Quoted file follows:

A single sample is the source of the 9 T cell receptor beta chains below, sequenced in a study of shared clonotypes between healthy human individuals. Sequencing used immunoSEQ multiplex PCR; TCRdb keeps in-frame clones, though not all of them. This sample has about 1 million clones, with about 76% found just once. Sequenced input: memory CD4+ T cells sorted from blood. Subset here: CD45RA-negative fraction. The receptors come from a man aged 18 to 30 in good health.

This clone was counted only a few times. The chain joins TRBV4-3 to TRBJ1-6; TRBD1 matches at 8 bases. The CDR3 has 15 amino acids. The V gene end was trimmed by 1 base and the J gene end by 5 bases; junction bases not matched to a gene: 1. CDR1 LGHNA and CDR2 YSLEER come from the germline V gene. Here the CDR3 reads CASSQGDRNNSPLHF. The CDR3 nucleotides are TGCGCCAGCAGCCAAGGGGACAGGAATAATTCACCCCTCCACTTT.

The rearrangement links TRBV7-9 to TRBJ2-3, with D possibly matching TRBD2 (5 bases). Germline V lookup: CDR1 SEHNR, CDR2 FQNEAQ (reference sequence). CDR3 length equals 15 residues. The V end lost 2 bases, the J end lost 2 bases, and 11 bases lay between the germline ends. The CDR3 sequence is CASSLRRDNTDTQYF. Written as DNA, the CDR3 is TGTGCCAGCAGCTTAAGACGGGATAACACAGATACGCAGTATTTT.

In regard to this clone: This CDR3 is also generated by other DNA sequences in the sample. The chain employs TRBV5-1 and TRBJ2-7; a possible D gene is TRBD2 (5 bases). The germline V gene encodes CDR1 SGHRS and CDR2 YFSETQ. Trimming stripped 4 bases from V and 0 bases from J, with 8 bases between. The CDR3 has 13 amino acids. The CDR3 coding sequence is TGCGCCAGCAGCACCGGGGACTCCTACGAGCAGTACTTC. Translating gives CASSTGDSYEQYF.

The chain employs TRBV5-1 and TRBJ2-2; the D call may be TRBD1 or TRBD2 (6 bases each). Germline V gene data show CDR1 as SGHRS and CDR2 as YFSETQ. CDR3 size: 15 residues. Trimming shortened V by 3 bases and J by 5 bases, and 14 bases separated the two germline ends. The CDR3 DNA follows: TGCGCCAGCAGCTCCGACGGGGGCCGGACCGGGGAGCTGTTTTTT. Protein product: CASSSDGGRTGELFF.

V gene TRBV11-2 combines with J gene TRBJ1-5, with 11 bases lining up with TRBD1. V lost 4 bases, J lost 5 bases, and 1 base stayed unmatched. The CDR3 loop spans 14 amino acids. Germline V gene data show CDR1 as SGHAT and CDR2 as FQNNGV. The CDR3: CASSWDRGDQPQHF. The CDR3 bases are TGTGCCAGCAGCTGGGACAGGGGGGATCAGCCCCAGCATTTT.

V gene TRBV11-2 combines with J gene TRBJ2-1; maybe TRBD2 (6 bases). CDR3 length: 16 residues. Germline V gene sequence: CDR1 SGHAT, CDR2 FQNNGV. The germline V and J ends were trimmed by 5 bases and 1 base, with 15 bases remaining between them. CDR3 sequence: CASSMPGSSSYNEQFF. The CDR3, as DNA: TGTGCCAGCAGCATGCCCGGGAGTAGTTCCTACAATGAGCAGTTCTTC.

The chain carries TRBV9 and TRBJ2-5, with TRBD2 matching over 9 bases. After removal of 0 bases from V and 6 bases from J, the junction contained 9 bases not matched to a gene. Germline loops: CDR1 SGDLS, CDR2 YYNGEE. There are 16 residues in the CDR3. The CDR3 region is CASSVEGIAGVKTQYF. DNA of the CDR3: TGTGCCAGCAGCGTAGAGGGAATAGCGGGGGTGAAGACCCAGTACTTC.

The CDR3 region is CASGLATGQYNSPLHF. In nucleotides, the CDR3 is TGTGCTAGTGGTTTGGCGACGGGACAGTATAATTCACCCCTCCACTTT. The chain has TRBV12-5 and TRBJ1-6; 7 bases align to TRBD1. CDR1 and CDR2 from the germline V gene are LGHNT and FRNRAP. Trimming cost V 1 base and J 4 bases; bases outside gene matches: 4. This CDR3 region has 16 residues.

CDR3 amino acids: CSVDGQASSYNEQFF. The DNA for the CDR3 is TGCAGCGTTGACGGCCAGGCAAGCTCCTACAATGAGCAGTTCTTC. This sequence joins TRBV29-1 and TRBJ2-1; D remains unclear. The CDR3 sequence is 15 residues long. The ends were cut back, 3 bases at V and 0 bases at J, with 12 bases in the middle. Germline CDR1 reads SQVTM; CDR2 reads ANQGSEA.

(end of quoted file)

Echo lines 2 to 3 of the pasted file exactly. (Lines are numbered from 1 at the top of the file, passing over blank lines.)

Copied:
This clone was counted only a few times. The chain joins TRBV4-3 to TRBJ1-6; TRBD1 matches at 8 bases. The CDR3 has 15 amino acids. The V gene end was trimmed by 1 base and the J gene end by 5 bases; junction bases not matched to a gene: 1. CDR1 LGHNA and CDR2 YSLEER come from the germline V gene. Here the CDR3 reads CASSQGDRNNSPLHF. The CDR3 nucleotides are TGCGCCAGCAGCCAAGGGGACAGGAATAATTCACCCCTCCACTTT.

The rearrangement links TRBV7-9 to TRBJ2-3, with D possibly matching TRBD2 (5 bases). Germline V lookup: CDR1 SEHNR, CDR2 FQNEAQ (reference sequence). CDR3 length equals 15 residues. The V end lost 2 bases, the J end lost 2 bases, and 11 bases lay between the germline ends. The CDR3 sequence is CASSLRRDNTDTQYF. Written as DNA, the CDR3 is TGTGCCAGCAGCTTAAGACGGGATAACACAGATACGCAGTATTTT.